As always at this time of year, news headlines are full of slogans about the “winter crisis”” in the NHS. In the United Kingdom, the healthcare system is suffering a particular crisis. Citizens are blaming the state, the health care system, and medical professionals for not receiving service in a timely manner.
By the first week of January, the crisis reached a critical point. One in eight patients has experienced a long wait for medical care. The Independent reported that “the number of deaths related to long delays in emergency care rose to 500 a week by the end of December when more than 30,000 patients a week waited 12 hours or more.” What happens now that the number of patients who have to wait 12 hours or more has increased by 20,000 is unknown. As a result of these issues, healthcare workers are going on strike.
On Wednesday, January 11, 25,000 ambulance workers, including 999 call operators, decided to go on strike. A nurse strike is planned for January 18 and 19. All of these events are further damaging the medical industry. The Independent claims that there is a lack of direct lines of oxygen in the hospital’s rooms. Regular wards or A&E are full of patients, as there is not enough space for everyone. Apart from that, people have to wait for hours before they can be assisted in the emergency room.
The British government has been highly criticized for “remaining silent to the NHS crisis” and not doing anything to stop it. On January 8, the country’s main opposition leader, Keir Starmer, said that the NHS is in its “worst crisis ever” and ‘it is not just on its knees, it’s on its face,” as there are around 7.2 million people on the waiting list in the country.
But what is Prime Minister Rishi Sunak doing to respond to the ongoing crisis in the health sector?
On January 5, Sunak’s spokesperson claimed “we are confident we are providing the NHS with the funding it needs, as we did throughout the pandemic, to deal with these issues.” He insisted that earlier in September, the government recognized the challenges this winter would bring for the medical sector and sought measures to prevent it from happening. Such delusional statements led doctors to accuse Sunak of misinformation.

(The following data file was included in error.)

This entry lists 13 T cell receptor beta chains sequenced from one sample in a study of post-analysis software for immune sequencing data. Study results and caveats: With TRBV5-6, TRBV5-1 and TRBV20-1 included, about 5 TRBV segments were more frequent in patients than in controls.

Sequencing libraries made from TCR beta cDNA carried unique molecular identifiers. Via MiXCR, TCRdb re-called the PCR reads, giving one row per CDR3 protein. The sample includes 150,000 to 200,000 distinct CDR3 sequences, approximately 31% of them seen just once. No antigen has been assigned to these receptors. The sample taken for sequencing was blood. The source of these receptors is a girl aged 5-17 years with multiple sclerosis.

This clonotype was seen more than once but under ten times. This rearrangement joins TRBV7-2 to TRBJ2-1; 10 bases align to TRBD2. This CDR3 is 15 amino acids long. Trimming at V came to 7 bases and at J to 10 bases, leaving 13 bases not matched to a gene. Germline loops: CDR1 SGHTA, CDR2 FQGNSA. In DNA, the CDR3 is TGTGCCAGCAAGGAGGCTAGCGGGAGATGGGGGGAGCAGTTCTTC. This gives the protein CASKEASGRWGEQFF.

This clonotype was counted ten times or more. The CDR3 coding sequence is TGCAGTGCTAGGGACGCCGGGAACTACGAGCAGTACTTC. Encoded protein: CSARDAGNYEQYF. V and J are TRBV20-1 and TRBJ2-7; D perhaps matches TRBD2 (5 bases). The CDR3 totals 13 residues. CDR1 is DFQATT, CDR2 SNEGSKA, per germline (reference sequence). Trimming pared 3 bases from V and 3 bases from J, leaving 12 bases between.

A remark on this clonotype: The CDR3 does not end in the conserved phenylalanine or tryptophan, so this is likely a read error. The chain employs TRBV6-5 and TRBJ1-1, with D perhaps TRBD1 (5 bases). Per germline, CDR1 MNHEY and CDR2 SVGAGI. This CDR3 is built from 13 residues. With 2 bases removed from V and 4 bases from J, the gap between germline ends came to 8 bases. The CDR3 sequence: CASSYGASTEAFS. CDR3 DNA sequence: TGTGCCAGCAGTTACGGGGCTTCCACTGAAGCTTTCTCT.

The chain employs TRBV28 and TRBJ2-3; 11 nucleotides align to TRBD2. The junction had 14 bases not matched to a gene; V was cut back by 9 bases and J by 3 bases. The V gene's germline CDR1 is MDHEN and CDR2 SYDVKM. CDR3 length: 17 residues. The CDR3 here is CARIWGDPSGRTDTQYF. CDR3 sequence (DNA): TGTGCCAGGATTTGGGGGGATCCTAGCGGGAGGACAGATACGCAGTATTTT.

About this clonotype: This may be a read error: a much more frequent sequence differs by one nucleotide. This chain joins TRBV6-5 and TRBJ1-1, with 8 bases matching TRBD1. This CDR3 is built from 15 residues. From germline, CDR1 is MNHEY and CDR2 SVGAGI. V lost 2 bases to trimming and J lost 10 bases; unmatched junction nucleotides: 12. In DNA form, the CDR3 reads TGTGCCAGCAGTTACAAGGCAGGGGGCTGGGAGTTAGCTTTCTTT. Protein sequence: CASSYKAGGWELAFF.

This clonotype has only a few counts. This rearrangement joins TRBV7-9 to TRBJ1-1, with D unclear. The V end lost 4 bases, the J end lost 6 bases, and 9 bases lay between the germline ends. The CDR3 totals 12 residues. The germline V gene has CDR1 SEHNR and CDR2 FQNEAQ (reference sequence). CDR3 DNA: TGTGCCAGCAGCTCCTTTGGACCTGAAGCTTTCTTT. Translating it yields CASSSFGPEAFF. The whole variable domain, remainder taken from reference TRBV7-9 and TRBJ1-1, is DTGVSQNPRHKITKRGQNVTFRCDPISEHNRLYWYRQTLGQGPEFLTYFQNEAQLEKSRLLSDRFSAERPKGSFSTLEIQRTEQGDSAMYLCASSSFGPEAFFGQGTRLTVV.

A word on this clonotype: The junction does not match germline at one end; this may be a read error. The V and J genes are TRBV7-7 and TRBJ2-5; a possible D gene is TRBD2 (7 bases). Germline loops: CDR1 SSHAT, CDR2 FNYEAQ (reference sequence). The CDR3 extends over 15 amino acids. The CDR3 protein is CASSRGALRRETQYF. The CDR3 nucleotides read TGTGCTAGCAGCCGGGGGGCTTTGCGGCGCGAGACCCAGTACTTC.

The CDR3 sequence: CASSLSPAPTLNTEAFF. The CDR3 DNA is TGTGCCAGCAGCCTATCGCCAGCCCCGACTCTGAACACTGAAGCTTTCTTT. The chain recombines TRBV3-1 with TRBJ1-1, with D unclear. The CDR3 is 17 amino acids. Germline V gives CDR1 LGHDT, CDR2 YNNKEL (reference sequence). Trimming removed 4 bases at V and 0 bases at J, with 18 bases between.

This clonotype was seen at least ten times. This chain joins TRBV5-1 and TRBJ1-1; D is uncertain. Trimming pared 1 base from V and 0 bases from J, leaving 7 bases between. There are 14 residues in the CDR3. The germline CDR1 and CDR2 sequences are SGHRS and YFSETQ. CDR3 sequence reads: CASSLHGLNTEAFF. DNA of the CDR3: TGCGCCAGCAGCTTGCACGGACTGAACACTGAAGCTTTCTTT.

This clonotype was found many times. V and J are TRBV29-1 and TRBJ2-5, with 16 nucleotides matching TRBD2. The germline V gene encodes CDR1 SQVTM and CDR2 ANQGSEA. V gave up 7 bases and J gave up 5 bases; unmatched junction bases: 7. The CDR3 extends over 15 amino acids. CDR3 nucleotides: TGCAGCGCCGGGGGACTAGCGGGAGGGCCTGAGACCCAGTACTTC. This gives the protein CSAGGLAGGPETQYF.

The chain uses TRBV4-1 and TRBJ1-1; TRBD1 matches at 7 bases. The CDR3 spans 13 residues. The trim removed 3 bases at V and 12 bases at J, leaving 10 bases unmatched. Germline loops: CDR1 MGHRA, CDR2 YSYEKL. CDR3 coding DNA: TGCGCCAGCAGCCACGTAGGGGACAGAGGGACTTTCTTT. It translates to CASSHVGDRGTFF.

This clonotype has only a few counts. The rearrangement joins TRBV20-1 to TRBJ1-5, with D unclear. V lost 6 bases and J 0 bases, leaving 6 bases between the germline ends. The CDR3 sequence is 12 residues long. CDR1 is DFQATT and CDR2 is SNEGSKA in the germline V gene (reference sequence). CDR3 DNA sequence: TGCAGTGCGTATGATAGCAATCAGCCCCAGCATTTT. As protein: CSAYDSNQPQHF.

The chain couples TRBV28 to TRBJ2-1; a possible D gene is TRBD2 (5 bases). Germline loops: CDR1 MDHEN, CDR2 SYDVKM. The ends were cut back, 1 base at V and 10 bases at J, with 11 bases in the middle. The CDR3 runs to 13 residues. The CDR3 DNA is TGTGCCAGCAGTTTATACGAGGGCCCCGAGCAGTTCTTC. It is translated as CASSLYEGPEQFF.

This was not the only occasion during which the British government’s statements provoked such a reaction. A few days later, in his speech, Sunak claimed that hospitals around the country received £500m in emergency funding to free up NHS beds as was first promised four months ago. Despite the promises, only £200m has been given to NHS and local authorities. The remaining £300m has not materialized and will not be disbursed until January 23. Professor Philip Banfield, the chair of the British Medical Association, stated: “hospitals across the country are being told there is more money to help free up beds. So why are we still forced to put patients on trolleys in corridors? The very least we should be able to expect from the government is to be honest with doctors and with the public, and worryingly we are seeing very little even of that.”
As the NHS crisis continues to evolve, no clear solution has been found to stop it. Last week, Sunak hosted a recovery meeting with health professionals and officials where he claimed that a “bold and radical” approach is needed to end the crisis. Eventually, the government stated that it would publish plans to improve ambulance and A&E waiting times in the coming weeks.
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